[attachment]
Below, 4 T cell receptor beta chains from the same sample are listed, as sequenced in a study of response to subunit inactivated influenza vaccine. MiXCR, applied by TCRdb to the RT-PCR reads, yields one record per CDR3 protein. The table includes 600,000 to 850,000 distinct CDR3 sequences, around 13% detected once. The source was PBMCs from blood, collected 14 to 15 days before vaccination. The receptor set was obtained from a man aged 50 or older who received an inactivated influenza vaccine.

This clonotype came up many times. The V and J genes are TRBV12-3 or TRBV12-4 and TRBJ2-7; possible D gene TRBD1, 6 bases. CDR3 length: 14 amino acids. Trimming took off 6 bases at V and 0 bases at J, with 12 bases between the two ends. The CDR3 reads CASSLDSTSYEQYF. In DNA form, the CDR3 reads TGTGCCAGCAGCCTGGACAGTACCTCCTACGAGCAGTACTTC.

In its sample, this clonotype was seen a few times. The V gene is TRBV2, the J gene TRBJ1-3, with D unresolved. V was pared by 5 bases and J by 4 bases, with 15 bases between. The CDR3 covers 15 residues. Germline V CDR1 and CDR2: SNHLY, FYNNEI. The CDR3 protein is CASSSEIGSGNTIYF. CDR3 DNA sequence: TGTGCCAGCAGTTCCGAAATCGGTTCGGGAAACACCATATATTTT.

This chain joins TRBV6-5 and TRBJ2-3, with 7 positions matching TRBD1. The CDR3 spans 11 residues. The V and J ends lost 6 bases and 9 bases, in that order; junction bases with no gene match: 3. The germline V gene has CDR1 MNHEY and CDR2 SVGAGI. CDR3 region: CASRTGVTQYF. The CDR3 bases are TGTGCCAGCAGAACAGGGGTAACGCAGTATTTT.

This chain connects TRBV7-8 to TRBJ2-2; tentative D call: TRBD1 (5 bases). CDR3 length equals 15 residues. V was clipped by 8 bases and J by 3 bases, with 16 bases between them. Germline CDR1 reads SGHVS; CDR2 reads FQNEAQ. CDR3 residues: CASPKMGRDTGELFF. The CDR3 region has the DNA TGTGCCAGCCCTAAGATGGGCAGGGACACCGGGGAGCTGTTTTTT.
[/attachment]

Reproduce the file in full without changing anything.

Below, 4 T cell receptor beta chains from the same sample are listed, as sequenced in a study of response to subunit inactivated influenza vaccine. MiXCR, applied by TCRdb to the RT-PCR reads, yields one record per CDR3 protein. The table includes 600,000 to 850,000 distinct CDR3 sequences, around 13% detected once. The source was PBMCs from blood, collected 14 to 15 days before vaccination. The receptor set was obtained from a man aged 50 or older who received an inactivated influenza vaccine.

This clonotype came up many times. The V and J genes are TRBV12-3 or TRBV12-4 and TRBJ2-7; possible D gene TRBD1, 6 bases. CDR3 length: 14 amino acids. Trimming took off 6 bases at V and 0 bases at J, with 12 bases between the two ends. The CDR3 reads CASSLDSTSYEQYF. In DNA form, the CDR3 reads TGTGCCAGCAGCCTGGACAGTACCTCCTACGAGCAGTACTTC.

In its sample, this clonotype was seen a few times. The V gene is TRBV2, the J gene TRBJ1-3, with D unresolved. V was pared by 5 bases and J by 4 bases, with 15 bases between. The CDR3 covers 15 residues. Germline V CDR1 and CDR2: SNHLY, FYNNEI. The CDR3 protein is CASSSEIGSGNTIYF. CDR3 DNA sequence: TGTGCCAGCAGTTCCGAAATCGGTTCGGGAAACACCATATATTTT.

This chain joins TRBV6-5 and TRBJ2-3, with 7 positions matching TRBD1. The CDR3 spans 11 residues. The V and J ends lost 6 bases and 9 bases, in that order; junction bases with no gene match: 3. The germline V gene has CDR1 MNHEY and CDR2 SVGAGI. CDR3 region: CASRTGVTQYF. The CDR3 bases are TGTGCCAGCAGAACAGGGGTAACGCAGTATTTT.

This chain connects TRBV7-8 to TRBJ2-2; tentative D call: TRBD1 (5 bases). CDR3 length equals 15 residues. V was clipped by 8 bases and J by 3 bases, with 16 bases between them. Germline CDR1 reads SGHVS; CDR2 reads FQNEAQ. CDR3 residues: CASPKMGRDTGELFF. The CDR3 region has the DNA TGTGCCAGCCCTAAGATGGGCAGGGACACCGGGGAGCTGTTTTTT.